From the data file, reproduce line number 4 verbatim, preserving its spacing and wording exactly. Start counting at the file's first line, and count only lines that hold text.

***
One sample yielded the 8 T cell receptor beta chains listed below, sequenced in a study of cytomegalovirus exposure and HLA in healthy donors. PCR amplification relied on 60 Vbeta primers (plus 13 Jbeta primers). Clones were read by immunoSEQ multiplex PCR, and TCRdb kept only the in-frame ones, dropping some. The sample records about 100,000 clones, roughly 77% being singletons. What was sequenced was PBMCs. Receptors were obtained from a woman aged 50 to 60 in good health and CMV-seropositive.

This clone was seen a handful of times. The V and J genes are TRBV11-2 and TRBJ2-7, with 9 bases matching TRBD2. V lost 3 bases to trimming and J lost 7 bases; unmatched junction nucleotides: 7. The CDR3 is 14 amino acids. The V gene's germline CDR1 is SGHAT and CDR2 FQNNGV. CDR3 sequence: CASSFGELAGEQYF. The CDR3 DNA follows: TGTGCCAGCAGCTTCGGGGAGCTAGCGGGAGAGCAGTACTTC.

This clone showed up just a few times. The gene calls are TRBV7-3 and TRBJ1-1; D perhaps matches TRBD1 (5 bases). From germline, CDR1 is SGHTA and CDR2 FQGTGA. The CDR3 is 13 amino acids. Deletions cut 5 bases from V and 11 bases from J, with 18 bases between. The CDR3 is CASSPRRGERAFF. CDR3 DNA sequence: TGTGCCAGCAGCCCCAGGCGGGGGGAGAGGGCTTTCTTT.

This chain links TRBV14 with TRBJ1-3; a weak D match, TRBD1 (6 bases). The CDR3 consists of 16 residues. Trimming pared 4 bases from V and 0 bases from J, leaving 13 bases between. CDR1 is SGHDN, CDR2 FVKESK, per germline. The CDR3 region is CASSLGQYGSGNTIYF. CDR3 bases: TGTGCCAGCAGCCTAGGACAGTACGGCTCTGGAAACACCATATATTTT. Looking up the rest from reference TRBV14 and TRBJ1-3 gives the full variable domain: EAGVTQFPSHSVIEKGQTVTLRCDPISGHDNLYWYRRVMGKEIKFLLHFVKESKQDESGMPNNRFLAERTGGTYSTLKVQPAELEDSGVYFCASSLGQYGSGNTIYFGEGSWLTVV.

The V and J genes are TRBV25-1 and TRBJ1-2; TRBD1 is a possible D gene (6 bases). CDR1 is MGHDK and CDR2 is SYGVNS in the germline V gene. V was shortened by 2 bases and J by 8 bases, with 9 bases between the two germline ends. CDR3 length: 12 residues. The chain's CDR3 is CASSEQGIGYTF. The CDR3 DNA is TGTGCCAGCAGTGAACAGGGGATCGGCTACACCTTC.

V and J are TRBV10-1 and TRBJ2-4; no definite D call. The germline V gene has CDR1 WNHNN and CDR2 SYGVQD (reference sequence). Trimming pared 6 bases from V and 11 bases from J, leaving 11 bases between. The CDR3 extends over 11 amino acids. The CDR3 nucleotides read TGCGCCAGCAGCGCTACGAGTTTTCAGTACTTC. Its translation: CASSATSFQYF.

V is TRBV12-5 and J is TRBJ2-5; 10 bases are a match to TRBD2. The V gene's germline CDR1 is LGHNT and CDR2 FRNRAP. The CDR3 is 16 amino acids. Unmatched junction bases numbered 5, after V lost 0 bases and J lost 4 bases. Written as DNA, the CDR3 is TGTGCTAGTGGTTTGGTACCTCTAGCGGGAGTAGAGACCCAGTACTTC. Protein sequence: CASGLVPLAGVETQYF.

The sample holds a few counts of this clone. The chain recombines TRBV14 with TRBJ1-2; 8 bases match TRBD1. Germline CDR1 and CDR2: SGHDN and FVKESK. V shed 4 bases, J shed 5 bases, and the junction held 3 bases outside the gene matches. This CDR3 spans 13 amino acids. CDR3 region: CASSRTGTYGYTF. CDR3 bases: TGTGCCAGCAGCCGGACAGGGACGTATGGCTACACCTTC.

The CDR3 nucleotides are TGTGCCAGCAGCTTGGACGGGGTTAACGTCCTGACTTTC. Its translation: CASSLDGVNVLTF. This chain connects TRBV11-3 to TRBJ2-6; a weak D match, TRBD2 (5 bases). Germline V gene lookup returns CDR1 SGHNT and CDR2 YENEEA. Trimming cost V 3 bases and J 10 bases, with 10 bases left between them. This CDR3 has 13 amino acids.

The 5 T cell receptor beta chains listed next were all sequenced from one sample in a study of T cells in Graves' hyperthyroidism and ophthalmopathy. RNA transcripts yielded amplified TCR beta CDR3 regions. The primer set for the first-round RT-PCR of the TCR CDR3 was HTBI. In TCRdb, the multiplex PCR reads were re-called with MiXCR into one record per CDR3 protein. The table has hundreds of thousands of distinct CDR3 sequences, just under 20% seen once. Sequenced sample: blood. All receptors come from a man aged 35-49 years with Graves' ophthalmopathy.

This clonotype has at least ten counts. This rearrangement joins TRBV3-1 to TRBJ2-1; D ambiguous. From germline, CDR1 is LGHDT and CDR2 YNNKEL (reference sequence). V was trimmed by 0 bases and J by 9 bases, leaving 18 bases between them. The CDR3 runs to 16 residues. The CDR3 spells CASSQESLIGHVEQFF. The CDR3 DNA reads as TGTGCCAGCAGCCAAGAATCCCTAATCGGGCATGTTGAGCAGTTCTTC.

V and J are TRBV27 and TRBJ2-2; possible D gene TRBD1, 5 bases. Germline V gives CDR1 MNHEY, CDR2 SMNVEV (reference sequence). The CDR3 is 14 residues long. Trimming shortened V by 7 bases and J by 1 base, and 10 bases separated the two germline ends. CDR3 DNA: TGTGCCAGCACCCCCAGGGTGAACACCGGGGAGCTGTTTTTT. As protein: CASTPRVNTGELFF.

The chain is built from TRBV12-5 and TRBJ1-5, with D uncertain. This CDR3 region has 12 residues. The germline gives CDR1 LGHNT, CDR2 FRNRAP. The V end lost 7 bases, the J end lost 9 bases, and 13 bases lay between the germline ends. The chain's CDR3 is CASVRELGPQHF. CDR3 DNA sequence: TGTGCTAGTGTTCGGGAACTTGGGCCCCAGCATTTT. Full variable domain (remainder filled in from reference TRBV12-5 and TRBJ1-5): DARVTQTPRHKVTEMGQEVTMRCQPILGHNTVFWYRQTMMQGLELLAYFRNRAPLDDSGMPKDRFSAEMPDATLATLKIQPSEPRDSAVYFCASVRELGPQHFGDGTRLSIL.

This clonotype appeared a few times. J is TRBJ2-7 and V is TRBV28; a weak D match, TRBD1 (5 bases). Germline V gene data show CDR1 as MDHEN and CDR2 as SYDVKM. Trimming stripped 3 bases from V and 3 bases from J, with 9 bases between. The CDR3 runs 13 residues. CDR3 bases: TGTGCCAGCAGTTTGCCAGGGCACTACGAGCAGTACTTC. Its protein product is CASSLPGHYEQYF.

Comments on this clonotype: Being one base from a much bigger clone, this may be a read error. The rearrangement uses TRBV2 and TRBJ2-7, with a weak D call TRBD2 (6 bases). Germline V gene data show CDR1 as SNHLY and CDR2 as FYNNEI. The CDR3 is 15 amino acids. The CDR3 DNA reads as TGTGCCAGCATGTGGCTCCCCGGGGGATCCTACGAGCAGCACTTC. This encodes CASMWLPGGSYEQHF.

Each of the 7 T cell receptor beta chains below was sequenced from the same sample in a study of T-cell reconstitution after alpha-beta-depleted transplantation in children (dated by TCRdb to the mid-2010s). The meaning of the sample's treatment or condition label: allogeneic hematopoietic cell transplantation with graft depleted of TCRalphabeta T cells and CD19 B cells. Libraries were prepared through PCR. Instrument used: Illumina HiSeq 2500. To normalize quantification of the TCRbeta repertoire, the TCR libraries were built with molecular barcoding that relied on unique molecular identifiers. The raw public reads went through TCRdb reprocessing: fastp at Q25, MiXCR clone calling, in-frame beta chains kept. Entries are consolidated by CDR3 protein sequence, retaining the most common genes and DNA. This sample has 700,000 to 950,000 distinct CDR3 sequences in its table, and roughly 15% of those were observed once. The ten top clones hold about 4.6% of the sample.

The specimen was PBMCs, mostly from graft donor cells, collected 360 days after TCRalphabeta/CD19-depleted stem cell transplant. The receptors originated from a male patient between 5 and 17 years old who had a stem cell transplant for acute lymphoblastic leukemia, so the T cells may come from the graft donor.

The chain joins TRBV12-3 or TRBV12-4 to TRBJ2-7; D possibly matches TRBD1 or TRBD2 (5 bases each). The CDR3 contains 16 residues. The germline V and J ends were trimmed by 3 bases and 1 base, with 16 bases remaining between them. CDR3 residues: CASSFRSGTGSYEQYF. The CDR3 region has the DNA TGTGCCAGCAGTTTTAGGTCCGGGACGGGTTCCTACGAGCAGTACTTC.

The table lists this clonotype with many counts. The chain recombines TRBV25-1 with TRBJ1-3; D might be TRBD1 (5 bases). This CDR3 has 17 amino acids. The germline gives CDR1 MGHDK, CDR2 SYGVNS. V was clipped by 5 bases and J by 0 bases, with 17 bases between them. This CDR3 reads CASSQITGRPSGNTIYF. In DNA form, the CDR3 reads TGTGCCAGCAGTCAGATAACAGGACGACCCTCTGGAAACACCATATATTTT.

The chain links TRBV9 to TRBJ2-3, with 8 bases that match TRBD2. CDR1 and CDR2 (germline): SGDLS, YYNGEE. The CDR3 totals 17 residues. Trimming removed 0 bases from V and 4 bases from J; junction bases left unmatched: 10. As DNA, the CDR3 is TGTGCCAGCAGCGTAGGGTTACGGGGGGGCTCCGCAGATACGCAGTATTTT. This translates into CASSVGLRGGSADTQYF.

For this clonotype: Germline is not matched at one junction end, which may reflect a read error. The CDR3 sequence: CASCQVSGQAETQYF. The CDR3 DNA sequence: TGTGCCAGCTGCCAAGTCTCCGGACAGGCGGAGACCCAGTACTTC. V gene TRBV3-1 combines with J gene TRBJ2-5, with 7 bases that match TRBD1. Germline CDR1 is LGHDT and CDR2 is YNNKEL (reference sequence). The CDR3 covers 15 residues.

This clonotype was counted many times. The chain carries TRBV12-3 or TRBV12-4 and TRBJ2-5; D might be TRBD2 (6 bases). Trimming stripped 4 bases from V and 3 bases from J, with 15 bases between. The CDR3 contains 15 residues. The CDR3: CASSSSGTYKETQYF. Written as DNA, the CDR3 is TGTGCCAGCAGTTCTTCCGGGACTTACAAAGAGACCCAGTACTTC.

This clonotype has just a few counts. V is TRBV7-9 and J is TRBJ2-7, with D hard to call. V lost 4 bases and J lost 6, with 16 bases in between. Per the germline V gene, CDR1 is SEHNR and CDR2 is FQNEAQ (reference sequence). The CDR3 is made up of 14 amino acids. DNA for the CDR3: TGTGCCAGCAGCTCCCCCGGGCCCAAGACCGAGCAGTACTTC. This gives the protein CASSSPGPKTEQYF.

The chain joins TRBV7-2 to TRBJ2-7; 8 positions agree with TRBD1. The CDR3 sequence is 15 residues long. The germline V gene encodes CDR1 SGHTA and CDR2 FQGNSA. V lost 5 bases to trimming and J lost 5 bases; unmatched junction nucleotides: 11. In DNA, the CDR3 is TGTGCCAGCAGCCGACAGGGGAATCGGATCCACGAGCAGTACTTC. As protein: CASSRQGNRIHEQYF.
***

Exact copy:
This chain links TRBV14 with TRBJ1-3; a weak D match, TRBD1 (6 bases). The CDR3 consists of 16 residues. Trimming pared 4 bases from V and 0 bases from J, leaving 13 bases between. CDR1 is SGHDN, CDR2 FVKESK, per germline. The CDR3 region is CASSLGQYGSGNTIYF. CDR3 bases: TGTGCCAGCAGCCTAGGACAGTACGGCTCTGGAAACACCATATATTTT. Looking up the rest from reference TRBV14 and TRBJ1-3 gives the full variable domain: EAGVTQFPSHSVIEKGQTVTLRCDPISGHDNLYWYRRVMGKEIKFLLHFVKESKQDESGMPNNRFLAERTGGTYSTLKVQPAELEDSGVYFCASSLGQYGSGNTIYFGEGSWLTVV.